The Naked Civil Servant (1975)
Dir: Jack Gold | Writer: Philip Mackie | Cast: John Hurt, Patricia Hodge, John Rhys-Davies | Biopic Drama | 77min | UK
“Never Keep up with the Joneses. Drag them down to your level, it’s cheaper”
Adapted for the TV by Philip Mackie this biopic of Quentin Crisp is based on his autobiography of the same name and successfully captures the flamboyant spirit of a man who openly flouted his homosexuality in an era where gaydom was not only frowned upon, but only just legal.
Born with the rather less glamorous name of Denis Pratt in 1908, Crisp became an ageing poster boy for a style of effete homosexuality. And although society failed to espouse his gay status, his bid to raise its awareness made him the sexual equivalent of the suffragettes, suffering daily verbal abuse and discrimination for his cause. Crisp decided late in life to write his autobiography: it it hardly flew off the press, with only 3500 copies sold. But this Thames TV 1975 outing was a resounding success finally giving Crisp the celebrity and personal endorsement he had always craved.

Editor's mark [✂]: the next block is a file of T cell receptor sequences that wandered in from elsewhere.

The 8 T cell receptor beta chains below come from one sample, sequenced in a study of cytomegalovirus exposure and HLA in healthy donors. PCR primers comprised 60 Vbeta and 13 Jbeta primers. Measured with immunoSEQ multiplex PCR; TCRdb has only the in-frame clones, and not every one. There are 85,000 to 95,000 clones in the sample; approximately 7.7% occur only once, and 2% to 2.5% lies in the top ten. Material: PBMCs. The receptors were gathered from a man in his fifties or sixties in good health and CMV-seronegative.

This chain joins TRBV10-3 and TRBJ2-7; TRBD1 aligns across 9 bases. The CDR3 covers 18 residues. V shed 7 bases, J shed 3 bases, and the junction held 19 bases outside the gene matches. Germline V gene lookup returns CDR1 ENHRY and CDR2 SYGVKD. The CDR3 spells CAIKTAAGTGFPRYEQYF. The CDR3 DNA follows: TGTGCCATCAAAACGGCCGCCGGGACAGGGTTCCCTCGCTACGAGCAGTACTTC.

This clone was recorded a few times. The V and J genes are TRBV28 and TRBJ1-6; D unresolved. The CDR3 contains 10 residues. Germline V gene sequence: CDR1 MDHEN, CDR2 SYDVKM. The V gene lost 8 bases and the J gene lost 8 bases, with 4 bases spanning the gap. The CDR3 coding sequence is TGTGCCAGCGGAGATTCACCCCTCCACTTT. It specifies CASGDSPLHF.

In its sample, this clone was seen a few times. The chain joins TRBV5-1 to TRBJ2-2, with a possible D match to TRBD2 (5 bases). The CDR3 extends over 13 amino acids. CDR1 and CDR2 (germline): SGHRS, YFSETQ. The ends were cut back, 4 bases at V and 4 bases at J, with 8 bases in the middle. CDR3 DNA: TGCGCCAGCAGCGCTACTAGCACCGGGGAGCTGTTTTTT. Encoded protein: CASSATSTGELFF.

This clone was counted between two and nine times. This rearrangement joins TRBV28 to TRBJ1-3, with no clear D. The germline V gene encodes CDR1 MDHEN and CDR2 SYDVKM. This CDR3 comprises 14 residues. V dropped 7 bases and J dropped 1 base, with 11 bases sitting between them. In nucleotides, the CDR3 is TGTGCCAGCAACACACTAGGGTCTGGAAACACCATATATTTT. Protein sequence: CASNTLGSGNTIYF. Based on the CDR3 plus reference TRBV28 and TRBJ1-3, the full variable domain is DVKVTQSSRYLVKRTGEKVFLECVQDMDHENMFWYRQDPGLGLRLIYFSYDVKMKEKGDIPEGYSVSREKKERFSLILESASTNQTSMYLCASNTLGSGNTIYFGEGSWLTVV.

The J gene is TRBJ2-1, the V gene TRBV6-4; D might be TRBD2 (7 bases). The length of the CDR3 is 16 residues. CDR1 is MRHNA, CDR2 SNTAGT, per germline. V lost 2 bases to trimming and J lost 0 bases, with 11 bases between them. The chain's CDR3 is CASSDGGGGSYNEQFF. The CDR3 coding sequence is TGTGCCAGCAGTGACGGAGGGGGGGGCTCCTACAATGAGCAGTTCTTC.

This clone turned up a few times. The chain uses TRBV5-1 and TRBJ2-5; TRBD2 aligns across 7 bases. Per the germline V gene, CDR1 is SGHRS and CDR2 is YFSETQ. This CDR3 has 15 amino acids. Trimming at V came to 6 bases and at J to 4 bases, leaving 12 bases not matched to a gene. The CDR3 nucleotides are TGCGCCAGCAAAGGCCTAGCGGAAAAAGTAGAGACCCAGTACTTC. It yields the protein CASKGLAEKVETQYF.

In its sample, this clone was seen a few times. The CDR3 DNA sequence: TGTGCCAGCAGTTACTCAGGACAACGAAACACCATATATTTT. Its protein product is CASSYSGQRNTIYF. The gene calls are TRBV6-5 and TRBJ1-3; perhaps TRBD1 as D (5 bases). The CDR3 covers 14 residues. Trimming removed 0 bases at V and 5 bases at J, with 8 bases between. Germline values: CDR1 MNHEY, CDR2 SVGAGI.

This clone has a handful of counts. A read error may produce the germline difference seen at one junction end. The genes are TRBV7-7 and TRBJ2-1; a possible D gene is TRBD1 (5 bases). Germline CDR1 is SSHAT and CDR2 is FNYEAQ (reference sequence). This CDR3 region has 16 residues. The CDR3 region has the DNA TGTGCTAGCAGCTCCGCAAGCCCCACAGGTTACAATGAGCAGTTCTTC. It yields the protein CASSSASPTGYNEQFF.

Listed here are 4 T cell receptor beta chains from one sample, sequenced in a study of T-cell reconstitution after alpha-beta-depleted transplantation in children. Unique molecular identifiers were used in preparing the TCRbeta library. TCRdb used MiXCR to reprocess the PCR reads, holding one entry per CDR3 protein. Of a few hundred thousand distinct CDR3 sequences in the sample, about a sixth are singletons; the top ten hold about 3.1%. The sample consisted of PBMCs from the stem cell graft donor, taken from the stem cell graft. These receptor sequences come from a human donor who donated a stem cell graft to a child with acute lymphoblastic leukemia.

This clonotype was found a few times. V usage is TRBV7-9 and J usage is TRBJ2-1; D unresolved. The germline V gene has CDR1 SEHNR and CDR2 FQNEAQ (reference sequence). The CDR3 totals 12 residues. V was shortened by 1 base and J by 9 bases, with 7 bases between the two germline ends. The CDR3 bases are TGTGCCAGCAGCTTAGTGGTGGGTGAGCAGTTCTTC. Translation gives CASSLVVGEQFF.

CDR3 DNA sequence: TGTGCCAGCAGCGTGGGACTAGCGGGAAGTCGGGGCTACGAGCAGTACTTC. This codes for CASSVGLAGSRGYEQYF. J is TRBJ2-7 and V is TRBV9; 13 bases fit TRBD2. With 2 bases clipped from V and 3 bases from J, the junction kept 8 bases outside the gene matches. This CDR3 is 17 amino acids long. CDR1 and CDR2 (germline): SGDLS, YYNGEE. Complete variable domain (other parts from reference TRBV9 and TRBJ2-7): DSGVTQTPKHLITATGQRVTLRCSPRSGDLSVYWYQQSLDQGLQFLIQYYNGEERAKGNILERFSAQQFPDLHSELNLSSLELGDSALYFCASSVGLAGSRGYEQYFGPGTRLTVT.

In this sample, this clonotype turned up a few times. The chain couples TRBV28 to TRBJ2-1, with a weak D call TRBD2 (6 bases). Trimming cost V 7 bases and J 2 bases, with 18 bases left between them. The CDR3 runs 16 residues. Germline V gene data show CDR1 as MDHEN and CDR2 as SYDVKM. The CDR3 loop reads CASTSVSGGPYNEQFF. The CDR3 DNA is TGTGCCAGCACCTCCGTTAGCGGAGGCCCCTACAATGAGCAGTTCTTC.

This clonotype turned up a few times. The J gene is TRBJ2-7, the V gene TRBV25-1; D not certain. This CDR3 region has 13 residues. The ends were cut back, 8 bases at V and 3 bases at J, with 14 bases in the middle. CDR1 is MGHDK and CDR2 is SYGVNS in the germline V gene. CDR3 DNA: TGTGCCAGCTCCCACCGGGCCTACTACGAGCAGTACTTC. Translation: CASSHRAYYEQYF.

John Hurt gives extraordinary performance of style and panache winning him a BAFTA for Best Actor, while director Jack Gold won the Academy’s highest commendation, The Desmond Davies Award, for outstanding creative contribution to television. The narrative is episodic in nature and deals with its subject matter in a down to earth fashion, refusing to sensationalise what was clearly a time of personal difficulty and great sadness, despite Crisp’s great courage and perseverance which he bears with wit, verve and considerable aplomb. Crisp makes a cameo appearance at the end. MT
A SPECIAL CINEMA SCREENING ON 28 MAY 2017 | BLURAY/DVD RELEASE 5 JUNE 2017 COURTESY OF NETWORK.